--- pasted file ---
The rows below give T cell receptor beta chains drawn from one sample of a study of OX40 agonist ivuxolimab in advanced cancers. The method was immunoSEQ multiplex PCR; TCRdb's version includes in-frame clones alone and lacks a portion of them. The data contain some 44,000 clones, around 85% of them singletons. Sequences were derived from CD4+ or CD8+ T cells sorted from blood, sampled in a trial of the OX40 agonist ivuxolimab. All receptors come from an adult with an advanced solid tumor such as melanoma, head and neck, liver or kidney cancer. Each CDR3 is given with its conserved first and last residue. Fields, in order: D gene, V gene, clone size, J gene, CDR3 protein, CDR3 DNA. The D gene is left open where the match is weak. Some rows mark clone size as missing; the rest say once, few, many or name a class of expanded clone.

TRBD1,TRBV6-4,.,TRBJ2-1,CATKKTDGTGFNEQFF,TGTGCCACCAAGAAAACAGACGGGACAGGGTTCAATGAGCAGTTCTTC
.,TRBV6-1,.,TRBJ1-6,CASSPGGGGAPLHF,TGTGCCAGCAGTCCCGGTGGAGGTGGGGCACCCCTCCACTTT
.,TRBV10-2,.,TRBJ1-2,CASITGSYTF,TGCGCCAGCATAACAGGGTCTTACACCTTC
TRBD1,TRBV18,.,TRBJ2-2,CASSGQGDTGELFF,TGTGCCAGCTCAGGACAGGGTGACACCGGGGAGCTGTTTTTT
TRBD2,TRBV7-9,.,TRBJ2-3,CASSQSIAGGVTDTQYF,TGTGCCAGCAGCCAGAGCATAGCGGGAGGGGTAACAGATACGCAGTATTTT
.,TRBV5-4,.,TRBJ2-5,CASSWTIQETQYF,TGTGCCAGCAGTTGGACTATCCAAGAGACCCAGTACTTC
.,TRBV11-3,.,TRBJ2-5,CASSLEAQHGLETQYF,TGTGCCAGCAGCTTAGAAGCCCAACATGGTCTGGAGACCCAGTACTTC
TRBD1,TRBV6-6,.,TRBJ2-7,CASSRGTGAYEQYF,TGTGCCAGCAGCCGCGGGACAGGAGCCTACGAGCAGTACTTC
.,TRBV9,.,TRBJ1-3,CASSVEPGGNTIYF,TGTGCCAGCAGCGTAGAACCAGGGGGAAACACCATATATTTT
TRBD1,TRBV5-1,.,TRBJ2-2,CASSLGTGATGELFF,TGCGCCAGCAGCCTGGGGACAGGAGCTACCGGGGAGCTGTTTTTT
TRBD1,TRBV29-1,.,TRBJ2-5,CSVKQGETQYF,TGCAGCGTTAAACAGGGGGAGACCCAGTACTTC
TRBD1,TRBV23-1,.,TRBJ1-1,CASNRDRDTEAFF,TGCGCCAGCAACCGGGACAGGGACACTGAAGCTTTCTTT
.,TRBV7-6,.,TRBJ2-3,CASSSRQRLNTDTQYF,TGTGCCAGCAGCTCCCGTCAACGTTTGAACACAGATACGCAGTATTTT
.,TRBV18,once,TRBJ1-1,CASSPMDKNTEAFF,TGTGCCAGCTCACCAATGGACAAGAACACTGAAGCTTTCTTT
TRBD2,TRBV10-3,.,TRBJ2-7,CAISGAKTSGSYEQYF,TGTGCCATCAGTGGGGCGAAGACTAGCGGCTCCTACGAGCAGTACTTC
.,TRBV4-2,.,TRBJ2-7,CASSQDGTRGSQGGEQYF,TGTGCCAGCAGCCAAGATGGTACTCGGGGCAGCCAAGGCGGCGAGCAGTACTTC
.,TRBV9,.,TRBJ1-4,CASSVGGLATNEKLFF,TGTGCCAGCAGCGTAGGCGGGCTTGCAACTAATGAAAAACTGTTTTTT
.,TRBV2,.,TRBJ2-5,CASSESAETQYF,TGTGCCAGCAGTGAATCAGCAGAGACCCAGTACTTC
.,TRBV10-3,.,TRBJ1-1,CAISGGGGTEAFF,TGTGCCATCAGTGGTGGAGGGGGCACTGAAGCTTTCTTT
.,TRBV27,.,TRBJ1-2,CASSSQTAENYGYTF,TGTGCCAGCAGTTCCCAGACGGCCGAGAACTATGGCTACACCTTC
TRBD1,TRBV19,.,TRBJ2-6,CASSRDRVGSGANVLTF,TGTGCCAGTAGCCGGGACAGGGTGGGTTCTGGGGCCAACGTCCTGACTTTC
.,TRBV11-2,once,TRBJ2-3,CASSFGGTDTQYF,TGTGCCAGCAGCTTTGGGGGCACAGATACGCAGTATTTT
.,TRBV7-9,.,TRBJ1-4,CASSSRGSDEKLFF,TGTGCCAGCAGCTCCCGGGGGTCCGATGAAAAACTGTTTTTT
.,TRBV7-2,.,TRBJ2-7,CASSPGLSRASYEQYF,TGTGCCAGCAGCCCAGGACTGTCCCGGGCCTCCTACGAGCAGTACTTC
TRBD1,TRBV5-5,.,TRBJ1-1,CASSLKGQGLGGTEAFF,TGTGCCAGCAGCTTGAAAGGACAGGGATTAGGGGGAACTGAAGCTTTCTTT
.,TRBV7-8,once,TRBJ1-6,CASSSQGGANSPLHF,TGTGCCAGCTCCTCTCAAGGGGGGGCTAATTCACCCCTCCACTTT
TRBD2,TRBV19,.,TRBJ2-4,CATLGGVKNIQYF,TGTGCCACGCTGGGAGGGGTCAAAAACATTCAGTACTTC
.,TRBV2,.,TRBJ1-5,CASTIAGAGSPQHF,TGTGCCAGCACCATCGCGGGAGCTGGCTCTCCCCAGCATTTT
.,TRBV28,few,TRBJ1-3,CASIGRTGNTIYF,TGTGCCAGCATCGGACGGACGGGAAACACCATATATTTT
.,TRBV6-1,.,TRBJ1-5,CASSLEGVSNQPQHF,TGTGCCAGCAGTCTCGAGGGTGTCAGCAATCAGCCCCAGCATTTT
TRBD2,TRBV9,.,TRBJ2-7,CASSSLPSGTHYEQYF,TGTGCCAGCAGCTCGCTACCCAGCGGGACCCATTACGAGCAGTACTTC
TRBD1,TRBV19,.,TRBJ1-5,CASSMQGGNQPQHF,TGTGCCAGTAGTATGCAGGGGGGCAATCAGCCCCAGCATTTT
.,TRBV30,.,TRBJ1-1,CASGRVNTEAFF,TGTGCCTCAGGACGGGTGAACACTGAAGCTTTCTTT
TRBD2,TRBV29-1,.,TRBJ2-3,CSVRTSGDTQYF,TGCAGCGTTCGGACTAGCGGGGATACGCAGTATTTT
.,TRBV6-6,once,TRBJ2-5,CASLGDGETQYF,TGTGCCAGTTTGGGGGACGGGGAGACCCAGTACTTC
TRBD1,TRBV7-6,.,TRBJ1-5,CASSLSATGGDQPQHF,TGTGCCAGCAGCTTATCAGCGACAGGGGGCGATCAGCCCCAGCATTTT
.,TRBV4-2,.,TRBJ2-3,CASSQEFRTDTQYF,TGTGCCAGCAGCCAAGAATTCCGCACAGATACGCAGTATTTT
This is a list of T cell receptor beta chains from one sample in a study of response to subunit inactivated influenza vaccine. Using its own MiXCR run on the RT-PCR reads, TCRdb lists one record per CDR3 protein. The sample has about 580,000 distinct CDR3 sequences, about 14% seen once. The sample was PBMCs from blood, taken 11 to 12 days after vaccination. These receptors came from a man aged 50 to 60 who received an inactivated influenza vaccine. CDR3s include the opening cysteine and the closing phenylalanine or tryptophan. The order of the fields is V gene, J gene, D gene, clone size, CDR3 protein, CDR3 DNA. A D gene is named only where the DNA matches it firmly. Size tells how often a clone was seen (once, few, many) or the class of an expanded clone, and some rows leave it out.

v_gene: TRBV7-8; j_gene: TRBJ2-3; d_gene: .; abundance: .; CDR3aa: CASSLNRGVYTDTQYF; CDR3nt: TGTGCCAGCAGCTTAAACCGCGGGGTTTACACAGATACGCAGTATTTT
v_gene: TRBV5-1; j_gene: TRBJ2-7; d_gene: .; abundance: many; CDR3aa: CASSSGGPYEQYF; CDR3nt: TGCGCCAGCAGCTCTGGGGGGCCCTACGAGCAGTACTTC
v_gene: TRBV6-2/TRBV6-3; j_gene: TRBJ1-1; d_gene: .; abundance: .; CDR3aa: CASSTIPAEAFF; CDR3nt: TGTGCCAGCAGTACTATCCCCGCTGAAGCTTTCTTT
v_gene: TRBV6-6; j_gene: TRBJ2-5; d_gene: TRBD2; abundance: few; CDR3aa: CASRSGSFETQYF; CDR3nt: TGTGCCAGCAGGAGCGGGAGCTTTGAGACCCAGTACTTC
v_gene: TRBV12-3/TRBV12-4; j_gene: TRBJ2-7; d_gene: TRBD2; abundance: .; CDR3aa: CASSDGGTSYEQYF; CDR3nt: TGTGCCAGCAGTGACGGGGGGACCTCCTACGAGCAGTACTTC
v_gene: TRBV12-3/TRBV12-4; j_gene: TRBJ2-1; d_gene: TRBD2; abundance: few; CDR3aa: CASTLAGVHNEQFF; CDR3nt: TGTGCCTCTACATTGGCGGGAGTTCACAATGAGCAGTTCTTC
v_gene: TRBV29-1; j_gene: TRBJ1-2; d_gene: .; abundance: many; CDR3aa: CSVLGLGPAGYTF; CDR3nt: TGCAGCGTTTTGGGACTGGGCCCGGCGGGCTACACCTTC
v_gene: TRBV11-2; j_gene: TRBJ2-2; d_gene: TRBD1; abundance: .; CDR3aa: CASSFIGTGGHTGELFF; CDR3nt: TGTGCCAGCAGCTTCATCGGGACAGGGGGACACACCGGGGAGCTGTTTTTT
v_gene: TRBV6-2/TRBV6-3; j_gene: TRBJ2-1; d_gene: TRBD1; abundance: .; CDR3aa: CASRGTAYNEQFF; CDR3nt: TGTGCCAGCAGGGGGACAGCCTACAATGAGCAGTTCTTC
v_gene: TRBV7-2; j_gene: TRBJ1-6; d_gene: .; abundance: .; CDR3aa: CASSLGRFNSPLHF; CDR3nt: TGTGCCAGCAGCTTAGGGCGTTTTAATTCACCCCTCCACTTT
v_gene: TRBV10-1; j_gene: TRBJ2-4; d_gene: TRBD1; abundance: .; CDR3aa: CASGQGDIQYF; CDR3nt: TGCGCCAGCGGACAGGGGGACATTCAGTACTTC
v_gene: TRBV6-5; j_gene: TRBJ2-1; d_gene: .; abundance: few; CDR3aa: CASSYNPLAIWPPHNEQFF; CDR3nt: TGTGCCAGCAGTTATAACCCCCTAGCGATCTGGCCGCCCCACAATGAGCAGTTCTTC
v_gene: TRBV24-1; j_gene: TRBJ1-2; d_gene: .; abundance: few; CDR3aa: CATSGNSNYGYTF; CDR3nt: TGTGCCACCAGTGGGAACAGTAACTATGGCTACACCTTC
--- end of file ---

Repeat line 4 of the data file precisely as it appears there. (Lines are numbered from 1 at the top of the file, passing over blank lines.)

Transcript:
.,TRBV10-2,.,TRBJ1-2,CASITGSYTF,TGCGCCAGCATAACAGGGTCTTACACCTTC